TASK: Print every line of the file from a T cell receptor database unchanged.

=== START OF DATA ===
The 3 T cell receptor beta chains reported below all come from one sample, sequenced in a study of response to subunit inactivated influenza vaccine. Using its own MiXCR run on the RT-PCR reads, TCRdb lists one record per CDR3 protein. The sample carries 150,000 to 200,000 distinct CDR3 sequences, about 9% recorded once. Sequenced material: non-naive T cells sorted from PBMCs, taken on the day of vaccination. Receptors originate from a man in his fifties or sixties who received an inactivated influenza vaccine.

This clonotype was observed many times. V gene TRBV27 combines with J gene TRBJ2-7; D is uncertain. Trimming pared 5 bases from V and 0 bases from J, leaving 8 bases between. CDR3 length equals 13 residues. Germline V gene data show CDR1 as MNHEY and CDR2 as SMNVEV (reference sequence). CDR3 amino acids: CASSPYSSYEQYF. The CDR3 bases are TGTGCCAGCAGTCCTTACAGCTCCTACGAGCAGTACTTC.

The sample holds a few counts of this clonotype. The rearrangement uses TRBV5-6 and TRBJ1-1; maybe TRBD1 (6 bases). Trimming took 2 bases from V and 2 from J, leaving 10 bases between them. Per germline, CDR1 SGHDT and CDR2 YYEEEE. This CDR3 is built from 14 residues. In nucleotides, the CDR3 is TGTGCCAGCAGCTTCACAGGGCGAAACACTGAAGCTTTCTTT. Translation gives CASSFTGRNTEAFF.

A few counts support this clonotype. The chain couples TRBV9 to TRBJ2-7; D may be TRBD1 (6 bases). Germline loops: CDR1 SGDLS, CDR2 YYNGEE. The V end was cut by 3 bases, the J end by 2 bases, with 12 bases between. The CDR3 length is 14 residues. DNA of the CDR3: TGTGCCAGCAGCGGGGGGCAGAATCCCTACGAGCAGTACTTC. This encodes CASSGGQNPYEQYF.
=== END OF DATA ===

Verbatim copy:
The 3 T cell receptor beta chains reported below all come from one sample, sequenced in a study of response to subunit inactivated influenza vaccine. Using its own MiXCR run on the RT-PCR reads, TCRdb lists one record per CDR3 protein. The sample carries 150,000 to 200,000 distinct CDR3 sequences, about 9% recorded once. Sequenced material: non-naive T cells sorted from PBMCs, taken on the day of vaccination. Receptors originate from a man in his fifties or sixties who received an inactivated influenza vaccine.

This clonotype was observed many times. V gene TRBV27 combines with J gene TRBJ2-7; D is uncertain. Trimming pared 5 bases from V and 0 bases from J, leaving 8 bases between. CDR3 length equals 13 residues. Germline V gene data show CDR1 as MNHEY and CDR2 as SMNVEV (reference sequence). CDR3 amino acids: CASSPYSSYEQYF. The CDR3 bases are TGTGCCAGCAGTCCTTACAGCTCCTACGAGCAGTACTTC.

The sample holds a few counts of this clonotype. The rearrangement uses TRBV5-6 and TRBJ1-1; maybe TRBD1 (6 bases). Trimming took 2 bases from V and 2 from J, leaving 10 bases between them. Per germline, CDR1 SGHDT and CDR2 YYEEEE. This CDR3 is built from 14 residues. In nucleotides, the CDR3 is TGTGCCAGCAGCTTCACAGGGCGAAACACTGAAGCTTTCTTT. Translation gives CASSFTGRNTEAFF.

A few counts support this clonotype. The chain couples TRBV9 to TRBJ2-7; D may be TRBD1 (6 bases). Germline loops: CDR1 SGDLS, CDR2 YYNGEE. The V end was cut by 3 bases, the J end by 2 bases, with 12 bases between. The CDR3 length is 14 residues. DNA of the CDR3: TGTGCCAGCAGCGGGGGGCAGAATCCCTACGAGCAGTACTTC. This encodes CASSGGQNPYEQYF.